I really liked Anthony Bourdain’s shows. And while I don’t know Kate Spade, I didn’t like the news that she also committed suicide.
But I’ve written before on suicide (here, if you’d like an older article), and I’ve been watching young people over the last ten years. I honestly don’t think it’s going to get any better in the short term.
We’ve been fiddling around at the edges. On the older side, our society is bombarded with the message that assisted suicide is the best, most noble route for terminally ill people. Remember Dr. Kevorkian? I certainly do, since I lived in Michigan when he was in the news. He wasn’t a hit with the locals, partly because he tended to leave bodies at local motels. Contrary to popular opinion, most of his “patients” weren’t terminally ill either.
Society is also working at the other end of the spectrum. Abortion is now discussed as a women’s choice movement, and is actively prescribed if you have a positive diagnosis (no matter that it could be a mistake) for anything from birth defects to Down Syndrome. But we’re even past that now. The euthanasia debate is now at the child level, where teenagers are now being murdered in Belgium.
The fiddling will continue. Look closer, and you’ll find that many of those that request suicide have mental illness of some kind, or simply feel like a burden on their family. The classic view of the man or woman in great pain that just wants to die is not the person that is most often murdered off, just like how most abortions are of convenience and not about the life of the mother.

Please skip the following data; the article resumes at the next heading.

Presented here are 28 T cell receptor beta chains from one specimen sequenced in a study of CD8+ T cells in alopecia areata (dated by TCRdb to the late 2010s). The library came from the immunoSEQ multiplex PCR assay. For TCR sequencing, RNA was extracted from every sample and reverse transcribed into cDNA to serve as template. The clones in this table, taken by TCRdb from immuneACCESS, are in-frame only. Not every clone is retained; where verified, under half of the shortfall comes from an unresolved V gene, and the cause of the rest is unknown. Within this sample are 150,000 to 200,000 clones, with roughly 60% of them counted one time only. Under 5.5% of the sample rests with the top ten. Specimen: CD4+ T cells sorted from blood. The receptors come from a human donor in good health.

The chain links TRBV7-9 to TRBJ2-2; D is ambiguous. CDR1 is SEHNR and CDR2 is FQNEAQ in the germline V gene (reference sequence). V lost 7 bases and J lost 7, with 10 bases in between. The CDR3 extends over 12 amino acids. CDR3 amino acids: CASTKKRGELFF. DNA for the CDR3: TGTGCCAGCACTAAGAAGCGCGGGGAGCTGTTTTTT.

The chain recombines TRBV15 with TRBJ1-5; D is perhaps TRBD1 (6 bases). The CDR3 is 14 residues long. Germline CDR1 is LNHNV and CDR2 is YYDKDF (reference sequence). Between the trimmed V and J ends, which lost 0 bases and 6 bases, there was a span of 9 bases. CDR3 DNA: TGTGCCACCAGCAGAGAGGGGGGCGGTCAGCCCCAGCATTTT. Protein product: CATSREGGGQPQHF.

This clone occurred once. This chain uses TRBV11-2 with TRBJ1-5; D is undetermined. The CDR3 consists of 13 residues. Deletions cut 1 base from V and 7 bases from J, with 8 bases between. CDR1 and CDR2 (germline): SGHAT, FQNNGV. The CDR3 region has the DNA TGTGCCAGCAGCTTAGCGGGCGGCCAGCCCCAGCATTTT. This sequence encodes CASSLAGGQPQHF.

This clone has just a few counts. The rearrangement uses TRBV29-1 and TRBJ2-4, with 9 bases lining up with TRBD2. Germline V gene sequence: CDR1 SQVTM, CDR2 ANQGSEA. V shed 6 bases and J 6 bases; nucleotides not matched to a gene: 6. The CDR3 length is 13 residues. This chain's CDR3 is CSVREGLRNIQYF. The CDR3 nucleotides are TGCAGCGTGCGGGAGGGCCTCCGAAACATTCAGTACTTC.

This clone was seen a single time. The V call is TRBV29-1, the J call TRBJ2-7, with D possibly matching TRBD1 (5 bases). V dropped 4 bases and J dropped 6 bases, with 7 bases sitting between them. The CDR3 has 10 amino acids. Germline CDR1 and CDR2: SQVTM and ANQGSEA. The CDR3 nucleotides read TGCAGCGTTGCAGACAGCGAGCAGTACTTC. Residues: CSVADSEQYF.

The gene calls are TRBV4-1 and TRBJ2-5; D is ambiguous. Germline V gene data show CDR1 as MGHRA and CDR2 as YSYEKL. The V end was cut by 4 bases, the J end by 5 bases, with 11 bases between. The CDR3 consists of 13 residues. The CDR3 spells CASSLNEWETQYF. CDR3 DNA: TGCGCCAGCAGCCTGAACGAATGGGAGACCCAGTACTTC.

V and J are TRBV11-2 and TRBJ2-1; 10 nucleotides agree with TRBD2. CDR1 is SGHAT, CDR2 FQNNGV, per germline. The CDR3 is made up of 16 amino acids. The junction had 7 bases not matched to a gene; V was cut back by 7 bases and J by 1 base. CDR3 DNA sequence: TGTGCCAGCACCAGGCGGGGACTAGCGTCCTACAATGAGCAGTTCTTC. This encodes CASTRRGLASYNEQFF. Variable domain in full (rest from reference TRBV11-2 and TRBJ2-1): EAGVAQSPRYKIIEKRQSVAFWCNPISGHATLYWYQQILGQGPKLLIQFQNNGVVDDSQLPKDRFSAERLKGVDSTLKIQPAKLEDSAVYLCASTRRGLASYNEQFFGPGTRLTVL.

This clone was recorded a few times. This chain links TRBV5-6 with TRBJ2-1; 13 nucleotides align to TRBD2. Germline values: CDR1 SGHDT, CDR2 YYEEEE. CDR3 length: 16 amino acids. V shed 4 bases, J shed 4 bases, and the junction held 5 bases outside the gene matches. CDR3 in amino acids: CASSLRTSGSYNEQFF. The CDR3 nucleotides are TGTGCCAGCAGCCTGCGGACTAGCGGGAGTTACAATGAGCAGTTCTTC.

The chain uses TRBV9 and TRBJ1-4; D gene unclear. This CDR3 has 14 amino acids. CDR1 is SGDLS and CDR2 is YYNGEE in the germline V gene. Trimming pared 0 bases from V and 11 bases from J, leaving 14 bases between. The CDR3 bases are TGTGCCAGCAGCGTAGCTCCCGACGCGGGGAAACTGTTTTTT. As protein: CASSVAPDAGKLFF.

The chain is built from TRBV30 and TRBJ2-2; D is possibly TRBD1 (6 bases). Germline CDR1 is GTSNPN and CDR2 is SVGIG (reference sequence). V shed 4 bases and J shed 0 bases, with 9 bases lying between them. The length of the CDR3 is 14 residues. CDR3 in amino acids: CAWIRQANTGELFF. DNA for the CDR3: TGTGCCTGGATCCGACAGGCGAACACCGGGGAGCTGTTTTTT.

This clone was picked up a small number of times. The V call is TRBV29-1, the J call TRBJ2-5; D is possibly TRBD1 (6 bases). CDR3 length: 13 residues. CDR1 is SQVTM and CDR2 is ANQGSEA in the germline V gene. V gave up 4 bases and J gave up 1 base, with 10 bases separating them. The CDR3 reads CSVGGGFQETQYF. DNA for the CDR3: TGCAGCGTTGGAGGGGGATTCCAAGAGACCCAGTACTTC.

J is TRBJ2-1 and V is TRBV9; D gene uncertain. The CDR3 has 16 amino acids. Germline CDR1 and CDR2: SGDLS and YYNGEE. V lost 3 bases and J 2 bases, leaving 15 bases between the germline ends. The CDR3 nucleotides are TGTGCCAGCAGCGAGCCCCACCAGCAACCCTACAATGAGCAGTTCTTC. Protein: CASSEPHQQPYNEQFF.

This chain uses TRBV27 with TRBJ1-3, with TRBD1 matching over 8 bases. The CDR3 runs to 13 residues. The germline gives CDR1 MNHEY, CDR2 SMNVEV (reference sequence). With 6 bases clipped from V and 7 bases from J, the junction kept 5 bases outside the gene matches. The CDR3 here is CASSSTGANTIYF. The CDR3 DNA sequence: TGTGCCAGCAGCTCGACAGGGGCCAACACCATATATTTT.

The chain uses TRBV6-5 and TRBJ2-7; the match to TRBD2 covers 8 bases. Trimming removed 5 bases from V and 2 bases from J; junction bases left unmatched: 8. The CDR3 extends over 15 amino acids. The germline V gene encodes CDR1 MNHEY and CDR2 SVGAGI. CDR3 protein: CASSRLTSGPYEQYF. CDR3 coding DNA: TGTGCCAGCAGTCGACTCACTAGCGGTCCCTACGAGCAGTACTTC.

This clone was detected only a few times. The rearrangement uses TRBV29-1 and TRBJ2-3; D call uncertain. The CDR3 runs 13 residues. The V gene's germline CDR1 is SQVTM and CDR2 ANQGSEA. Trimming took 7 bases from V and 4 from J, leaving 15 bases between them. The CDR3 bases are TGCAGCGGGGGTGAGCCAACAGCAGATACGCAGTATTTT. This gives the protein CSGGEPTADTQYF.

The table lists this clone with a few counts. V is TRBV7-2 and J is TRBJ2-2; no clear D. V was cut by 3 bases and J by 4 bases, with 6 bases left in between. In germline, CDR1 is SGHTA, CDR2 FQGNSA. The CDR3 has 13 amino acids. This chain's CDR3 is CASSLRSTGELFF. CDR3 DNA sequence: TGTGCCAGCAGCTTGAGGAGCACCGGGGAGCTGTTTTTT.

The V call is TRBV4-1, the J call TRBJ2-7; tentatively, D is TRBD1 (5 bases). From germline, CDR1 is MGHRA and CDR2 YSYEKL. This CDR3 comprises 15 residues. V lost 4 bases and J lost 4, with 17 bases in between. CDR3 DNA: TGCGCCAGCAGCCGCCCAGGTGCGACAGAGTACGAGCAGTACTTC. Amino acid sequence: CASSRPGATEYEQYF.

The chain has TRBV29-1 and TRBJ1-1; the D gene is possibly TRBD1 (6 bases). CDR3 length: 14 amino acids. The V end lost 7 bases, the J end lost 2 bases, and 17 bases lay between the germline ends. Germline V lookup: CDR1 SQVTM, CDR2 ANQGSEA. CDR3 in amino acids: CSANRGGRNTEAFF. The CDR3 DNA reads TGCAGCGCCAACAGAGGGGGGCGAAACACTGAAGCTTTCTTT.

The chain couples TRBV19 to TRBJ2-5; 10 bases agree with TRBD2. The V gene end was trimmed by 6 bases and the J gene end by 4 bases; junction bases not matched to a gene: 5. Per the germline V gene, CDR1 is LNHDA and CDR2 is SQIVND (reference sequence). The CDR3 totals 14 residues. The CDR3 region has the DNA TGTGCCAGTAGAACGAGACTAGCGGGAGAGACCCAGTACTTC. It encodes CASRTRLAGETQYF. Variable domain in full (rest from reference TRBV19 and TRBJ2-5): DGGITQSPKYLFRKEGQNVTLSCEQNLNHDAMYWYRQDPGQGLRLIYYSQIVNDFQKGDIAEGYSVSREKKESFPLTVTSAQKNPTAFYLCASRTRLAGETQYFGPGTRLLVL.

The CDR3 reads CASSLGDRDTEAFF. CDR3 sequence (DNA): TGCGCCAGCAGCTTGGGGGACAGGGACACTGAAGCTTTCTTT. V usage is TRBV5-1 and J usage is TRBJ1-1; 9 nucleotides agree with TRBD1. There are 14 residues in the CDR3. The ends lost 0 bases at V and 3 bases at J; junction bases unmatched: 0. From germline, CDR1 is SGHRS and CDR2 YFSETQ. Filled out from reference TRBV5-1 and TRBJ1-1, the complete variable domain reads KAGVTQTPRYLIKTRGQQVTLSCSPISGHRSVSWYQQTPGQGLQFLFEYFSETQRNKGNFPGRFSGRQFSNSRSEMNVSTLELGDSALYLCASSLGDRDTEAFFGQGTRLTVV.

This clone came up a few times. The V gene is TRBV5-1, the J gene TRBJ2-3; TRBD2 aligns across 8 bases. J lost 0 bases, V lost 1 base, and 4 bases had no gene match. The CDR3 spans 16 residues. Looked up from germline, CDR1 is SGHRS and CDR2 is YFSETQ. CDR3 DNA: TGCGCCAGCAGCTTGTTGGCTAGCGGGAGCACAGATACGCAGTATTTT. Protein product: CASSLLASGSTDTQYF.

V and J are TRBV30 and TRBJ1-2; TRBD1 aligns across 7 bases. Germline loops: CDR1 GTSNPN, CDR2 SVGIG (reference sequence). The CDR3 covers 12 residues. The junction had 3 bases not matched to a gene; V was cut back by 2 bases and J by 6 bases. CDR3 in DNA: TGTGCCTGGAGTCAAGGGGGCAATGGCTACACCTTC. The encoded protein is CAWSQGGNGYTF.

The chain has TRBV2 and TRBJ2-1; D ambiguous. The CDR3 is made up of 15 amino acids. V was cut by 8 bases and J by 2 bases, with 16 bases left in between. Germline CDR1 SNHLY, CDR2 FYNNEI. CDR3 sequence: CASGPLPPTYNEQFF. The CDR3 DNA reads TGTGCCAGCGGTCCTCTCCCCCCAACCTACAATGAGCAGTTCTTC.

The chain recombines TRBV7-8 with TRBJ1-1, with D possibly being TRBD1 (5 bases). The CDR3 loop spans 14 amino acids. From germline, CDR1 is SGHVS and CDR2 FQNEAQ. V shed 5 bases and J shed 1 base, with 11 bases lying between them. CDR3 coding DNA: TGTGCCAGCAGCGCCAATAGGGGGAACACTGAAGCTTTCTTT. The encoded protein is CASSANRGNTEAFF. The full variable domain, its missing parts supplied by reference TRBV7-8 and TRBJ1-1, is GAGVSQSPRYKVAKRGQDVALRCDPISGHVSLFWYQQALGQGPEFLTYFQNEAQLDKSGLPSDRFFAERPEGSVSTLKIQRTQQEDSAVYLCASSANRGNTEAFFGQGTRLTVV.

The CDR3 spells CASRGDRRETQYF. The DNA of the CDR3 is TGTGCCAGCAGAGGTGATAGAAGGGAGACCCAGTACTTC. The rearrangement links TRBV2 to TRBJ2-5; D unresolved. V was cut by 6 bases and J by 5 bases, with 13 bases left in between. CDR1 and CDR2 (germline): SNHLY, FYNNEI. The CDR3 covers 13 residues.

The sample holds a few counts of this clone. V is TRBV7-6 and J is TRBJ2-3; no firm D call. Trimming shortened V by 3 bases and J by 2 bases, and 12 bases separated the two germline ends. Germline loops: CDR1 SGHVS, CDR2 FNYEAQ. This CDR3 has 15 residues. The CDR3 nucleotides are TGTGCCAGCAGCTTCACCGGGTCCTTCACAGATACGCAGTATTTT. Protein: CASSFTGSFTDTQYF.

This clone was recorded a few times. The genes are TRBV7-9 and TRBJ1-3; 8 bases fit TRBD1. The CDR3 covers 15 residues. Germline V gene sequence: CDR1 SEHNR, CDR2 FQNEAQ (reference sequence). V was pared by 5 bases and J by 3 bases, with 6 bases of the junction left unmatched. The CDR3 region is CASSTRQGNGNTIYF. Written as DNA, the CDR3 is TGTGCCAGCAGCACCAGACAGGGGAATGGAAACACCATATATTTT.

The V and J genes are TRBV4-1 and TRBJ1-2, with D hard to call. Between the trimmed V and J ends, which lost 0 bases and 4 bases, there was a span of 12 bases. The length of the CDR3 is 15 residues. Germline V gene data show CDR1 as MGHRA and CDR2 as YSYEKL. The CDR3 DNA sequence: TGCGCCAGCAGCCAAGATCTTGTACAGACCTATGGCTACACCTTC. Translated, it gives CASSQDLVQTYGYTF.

This brings us to Anthony Bourdain. We are shocked that he would consider suicide because we view him as a successful individual. But I’m not shocked. Behind the glitz and glam was a man struggling in some way with himself and his relation to the world. I’m sure he had his own demons, just like all of us do. But we now live in a society that says life can be thrown away easily. As soon as it’s hard, inconvenient, painful, or any other combination of “not fun,” just end it all. I’m sure he heard the message just like you and I do.
Human life isn’t always fun. It’s painful. It’s hard. It’s a struggle. We all struggle with it in different ways. A significant part of life is learning to accept our struggles, learn from them, offer them to God, and find meaning in the pain. If that sounds hard, it is. I know because I’ve struggled with it, and I’ve known others that have too. That pain helps to build resiliency, and it can make us stronger if we let it. That’s hard for a society not accustomed to being uncomfortable though.
We lied to ourselves in the name of living a pain-free life, and all it got us was more pain.
This post represents the views of the author and not those of the Department of Defense, Department of the Navy, or any other government agency. However, I honestly think all the agencies would like to lower the suicide rate, so if you need help, please call someone. If you’re at all lost on who to call, dial 911.
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